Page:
Addiction is an increasingly common problem in the U.S. It can make an addict feel powerless. However, according to the Substance Abuse and Mental Health Services Administration, addiction can be managed when you seek help and are committed to your recovery. Treatment programs can help you get clean and stay that way.
Getting help for your addiction can be the best thing you’ve ever done for yourself and your family. If you have children, you will need to explain the situation and how you are getting help for the problem. Consider these strategies to have a good and meaningful conversation about the treatment program and your recovery.
Start by Asking Open-Ended Questions
Many parents are surprised to find that their kids know a lot more about tough topics than they realize. If you are suffering with an addiction, your children might know more about the situation than you’d like. However, that may help you start the discussion about rehab. Start by asking a few simple open-ended questions that are related to the topic of addiction.
Writing questions and topics down before the conversation can help you remember everything you want to ask in the heat of the moment. Consider these examples of prompts and open-ended questions before jotting down your own:
- Tell me what you think addiction is.
- Please tell me about a time when my addiction upset or hurt you. (You can follow that up by explaining how you don’t want to ever repeat that, which is why you are going to be in rehab.)
- What problems have you had because of the drinking (or doing drugs)?
- Can you help me understand your anger a little better?
- What do you wish you could have said in the past situation?
- Can you tell me what you know about the topic of addiction?
- How do you think someone in my situation should handle things?
- Please tell me how this is making you feel.
- What can I do to make this easier for you?
Asking your kids questions like these can help foster a productive, compassionate conversation. By giving your children a chance to vent and explain how they feel about the situation, you can help them feel ready to listen and understand your need for treatment. Of course, the questions you ultimately choose will depend on the age and maturity of the children.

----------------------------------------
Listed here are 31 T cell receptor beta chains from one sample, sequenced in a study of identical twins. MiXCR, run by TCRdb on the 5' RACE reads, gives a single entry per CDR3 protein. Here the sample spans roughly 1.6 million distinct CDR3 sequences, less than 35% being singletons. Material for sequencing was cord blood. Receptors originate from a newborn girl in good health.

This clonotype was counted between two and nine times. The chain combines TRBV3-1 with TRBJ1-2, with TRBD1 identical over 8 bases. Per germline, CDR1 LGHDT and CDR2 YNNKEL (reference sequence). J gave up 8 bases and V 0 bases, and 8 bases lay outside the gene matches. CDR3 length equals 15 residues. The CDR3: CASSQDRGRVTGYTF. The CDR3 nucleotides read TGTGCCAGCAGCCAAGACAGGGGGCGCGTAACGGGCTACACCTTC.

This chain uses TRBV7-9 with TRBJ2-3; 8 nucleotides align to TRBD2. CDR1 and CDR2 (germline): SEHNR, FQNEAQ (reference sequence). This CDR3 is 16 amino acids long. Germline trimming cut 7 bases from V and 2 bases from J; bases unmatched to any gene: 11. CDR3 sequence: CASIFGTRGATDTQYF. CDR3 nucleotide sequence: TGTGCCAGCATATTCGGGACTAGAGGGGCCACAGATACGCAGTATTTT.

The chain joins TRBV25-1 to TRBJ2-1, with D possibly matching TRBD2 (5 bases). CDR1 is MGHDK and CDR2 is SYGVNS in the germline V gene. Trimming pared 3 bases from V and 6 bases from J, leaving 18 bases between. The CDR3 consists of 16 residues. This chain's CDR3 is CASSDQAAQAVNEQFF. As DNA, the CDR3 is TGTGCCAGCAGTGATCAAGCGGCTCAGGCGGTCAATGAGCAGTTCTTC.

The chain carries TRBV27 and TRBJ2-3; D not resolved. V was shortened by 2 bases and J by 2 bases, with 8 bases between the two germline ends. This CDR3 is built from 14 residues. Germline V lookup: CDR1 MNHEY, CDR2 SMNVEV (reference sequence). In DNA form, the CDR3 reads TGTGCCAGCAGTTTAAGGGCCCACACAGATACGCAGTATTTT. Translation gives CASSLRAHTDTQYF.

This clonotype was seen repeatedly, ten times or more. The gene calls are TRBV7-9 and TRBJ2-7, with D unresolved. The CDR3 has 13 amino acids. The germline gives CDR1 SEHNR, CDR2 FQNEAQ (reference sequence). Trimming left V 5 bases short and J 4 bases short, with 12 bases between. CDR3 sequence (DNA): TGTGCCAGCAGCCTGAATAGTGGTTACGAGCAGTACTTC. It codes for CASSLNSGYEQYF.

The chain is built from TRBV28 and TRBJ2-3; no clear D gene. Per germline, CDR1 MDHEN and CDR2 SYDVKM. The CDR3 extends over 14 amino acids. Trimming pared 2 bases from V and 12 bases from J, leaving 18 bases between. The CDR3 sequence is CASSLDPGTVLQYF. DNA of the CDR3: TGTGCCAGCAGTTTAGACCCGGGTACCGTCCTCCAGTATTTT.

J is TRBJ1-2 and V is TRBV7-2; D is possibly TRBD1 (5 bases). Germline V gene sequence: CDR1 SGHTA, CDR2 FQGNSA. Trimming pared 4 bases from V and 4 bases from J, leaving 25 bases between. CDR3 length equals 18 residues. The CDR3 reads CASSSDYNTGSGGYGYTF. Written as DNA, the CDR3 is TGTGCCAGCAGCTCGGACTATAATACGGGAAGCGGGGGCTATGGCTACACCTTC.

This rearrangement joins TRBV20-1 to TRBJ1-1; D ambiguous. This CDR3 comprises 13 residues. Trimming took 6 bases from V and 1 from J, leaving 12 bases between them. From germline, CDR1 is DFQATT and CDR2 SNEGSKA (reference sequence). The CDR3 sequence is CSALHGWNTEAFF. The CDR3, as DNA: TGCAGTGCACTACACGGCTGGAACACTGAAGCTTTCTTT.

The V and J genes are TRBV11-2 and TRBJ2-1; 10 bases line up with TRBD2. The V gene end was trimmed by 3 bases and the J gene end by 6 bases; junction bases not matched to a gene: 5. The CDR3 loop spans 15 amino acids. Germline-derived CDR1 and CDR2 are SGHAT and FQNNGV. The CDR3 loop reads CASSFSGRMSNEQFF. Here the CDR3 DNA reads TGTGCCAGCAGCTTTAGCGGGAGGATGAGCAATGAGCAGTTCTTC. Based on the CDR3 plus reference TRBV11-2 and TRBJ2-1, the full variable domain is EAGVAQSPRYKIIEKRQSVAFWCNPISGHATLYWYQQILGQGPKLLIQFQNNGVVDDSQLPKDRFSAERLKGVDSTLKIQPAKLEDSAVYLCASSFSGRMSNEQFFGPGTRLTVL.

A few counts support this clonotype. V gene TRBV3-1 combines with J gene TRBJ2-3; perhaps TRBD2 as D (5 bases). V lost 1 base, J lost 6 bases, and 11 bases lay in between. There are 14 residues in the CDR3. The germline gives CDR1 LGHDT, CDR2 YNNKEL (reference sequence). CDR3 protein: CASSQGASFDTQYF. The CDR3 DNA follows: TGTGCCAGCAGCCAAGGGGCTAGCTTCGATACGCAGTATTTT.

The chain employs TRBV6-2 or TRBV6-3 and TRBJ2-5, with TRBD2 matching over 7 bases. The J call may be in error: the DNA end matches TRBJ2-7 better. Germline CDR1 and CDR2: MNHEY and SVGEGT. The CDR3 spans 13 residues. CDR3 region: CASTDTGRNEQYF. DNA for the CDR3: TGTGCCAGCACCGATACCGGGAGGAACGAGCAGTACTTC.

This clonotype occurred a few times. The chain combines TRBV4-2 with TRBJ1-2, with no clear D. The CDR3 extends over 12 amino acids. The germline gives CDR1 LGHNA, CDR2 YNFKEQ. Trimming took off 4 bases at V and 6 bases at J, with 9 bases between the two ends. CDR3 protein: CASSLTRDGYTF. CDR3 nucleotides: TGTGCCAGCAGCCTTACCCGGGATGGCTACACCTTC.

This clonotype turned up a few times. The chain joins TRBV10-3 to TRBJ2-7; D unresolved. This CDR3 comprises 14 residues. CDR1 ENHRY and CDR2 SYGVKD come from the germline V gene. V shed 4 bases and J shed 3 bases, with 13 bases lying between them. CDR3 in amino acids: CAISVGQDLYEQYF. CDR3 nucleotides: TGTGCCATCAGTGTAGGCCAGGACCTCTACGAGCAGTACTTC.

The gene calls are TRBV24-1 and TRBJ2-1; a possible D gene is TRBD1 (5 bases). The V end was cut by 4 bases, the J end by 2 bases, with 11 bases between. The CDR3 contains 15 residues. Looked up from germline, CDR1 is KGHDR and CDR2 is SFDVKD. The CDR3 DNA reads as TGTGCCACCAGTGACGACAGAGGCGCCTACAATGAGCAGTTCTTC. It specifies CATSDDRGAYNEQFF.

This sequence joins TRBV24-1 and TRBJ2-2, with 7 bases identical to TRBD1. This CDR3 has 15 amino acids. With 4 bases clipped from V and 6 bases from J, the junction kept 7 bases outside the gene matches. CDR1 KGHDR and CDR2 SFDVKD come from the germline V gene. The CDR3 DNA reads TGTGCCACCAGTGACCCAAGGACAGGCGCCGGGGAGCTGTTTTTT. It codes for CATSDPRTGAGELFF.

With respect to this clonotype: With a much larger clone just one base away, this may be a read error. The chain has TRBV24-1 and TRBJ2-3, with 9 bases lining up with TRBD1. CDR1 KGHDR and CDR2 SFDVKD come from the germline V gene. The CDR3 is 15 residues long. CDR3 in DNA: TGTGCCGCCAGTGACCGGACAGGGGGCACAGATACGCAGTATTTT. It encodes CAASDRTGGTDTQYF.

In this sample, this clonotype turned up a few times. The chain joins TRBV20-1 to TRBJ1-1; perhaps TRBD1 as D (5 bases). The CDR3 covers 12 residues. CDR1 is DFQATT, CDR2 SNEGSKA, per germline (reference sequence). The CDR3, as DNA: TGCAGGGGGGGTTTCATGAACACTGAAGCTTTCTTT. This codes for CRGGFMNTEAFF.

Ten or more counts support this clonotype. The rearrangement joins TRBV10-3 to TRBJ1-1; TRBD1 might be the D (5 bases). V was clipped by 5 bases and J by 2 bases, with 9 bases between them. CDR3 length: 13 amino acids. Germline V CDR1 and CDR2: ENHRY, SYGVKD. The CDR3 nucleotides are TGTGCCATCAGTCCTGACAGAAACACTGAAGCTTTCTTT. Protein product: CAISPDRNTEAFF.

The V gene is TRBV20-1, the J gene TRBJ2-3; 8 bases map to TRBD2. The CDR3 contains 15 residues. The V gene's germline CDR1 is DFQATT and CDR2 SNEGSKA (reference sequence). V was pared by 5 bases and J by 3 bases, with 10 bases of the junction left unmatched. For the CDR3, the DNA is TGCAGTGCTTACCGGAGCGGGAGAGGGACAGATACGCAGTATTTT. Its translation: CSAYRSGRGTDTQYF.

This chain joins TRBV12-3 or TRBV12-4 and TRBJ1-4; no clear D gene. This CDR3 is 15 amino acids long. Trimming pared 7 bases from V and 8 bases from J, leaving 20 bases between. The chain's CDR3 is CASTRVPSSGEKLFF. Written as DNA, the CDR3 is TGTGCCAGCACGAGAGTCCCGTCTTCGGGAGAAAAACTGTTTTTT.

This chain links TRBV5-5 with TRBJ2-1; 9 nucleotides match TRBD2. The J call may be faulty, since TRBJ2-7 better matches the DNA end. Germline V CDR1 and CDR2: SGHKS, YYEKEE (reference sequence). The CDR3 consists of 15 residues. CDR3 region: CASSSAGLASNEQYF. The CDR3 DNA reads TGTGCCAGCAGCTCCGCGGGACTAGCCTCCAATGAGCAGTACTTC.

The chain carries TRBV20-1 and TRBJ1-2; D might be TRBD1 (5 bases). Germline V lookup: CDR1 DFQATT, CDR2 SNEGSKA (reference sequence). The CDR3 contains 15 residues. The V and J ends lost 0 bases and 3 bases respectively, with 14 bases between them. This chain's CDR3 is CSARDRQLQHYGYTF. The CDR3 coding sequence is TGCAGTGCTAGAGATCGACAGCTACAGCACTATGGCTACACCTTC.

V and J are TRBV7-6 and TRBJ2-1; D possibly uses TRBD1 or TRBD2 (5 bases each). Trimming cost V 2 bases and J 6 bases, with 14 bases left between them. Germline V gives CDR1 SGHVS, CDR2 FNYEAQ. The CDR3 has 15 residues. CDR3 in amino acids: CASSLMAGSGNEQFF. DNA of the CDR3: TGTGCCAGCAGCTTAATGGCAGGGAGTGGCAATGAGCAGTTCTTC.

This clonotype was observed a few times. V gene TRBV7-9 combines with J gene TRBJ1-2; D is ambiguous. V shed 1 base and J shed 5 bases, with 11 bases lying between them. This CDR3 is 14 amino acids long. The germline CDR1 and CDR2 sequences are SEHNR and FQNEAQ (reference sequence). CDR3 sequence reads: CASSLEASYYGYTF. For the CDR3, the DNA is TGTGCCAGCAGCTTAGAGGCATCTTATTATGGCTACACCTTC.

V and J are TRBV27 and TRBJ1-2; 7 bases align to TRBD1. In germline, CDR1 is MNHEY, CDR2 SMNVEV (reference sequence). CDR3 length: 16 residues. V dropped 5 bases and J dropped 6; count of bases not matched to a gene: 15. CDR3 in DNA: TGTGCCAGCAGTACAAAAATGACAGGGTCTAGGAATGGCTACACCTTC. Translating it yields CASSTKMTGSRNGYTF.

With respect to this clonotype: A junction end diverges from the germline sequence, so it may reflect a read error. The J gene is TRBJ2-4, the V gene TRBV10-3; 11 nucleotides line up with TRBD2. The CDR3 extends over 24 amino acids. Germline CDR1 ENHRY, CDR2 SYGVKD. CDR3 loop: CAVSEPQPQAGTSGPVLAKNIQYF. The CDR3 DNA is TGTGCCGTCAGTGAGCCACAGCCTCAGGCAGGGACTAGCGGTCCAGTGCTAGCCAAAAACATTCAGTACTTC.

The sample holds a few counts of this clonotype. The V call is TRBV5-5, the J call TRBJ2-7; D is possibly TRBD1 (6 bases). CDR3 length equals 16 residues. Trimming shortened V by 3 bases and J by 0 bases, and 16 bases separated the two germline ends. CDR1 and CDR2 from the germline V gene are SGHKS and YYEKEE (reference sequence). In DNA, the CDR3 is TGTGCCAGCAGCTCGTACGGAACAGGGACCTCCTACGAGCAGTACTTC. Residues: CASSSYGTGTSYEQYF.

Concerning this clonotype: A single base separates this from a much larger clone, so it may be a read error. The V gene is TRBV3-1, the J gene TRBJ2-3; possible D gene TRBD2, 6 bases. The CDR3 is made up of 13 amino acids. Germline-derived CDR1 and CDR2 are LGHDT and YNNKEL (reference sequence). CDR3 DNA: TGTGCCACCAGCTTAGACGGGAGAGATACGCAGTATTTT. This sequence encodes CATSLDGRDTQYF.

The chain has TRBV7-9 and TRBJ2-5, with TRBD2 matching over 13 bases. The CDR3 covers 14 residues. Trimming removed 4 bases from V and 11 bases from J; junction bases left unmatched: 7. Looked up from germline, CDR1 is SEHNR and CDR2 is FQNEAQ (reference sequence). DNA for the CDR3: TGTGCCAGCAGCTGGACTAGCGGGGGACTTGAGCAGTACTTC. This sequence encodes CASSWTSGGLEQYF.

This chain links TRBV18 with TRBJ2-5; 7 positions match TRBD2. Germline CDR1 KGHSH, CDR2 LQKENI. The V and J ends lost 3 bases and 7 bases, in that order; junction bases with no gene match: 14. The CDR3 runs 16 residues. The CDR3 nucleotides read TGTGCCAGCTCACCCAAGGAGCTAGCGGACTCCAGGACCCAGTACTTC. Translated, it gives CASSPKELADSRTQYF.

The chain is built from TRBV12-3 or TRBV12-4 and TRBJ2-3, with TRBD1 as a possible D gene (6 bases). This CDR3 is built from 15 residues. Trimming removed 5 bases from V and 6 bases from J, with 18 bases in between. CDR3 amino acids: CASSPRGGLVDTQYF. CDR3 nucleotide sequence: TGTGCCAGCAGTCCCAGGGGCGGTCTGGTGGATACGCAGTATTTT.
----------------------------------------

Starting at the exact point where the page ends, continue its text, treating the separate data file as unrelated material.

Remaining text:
If you are intimidated by the idea of handling this conversation alone, you may enlist the help of a spouse and other loved ones. You may also opt to discuss your treatment during a family therapy session.
Be Prepared to Answer Questions
When you talk to your children about your decision to commit to a treatment program, they are likely to have some questions for you. Very young children may not be able to fully understand the situation, and older kids may understand and want to know a lot of details. Acknowledge their curiosity, and keep your explanations simple and age-appropriate.
Decide how much you want to share with your kids before the conversation so you won’t feel put on the spot. You may want to look up the answers to some questions you can anticipate. For example, young children may simply ask you why you can’t just stop drinking or taking drugs. Prepare how you want to respond to such a complicated question.
You can find information on websites like the National Institute of Drug Abuse that can help you back up your reasons with scientific findings and statistical facts. If your children ask questions that you can’t answer, it’s okay to say that you don’t have all the answers. If the answer is something you can look up, suggest that the two of you find the answer together.
Be Clear and Open About Changes That May Happen
Unless your children are very small, it’s usually best to be honest about how treatment will impact their lives. Depending on your situation, they may need to change their schedule, or you may not be able to attend all their activities. Reassure them that the changes are for a positive reason.
Along with the changes, offer a special way to show that you’re thinking of them. For example, you may keep a diary specifically for your children. Write special things for your kids each day, and then give them the diary later in their lives. It can show them how they inspired you to kick your addiction to the curb.
Talk About How Wonderful the Future Can Be
Children need to understand that things will change for the better when you are no longer drinking or taking drugs. Talk about all the positive changes that you are committed to making once you complete your treatment program. You may also make fun plans to celebrate the completion of a course of treatment.
Enlist your spouse’s help in inspiring optimism in your children. They can keep reminding your kids of the good things to come because you are in the treatment program. You may even make a list of all the good things that will happen.
Finally, reach out to our caring, compassionate staff at Pacific Ridge today. When you call, we offer confidential assistance and help you determine what treatment for chemical dependency is right for you. A beautiful, full, and happy life in recovery is possible. With the right help, you will be empowered to enjoy your best life without drugs or alcohol.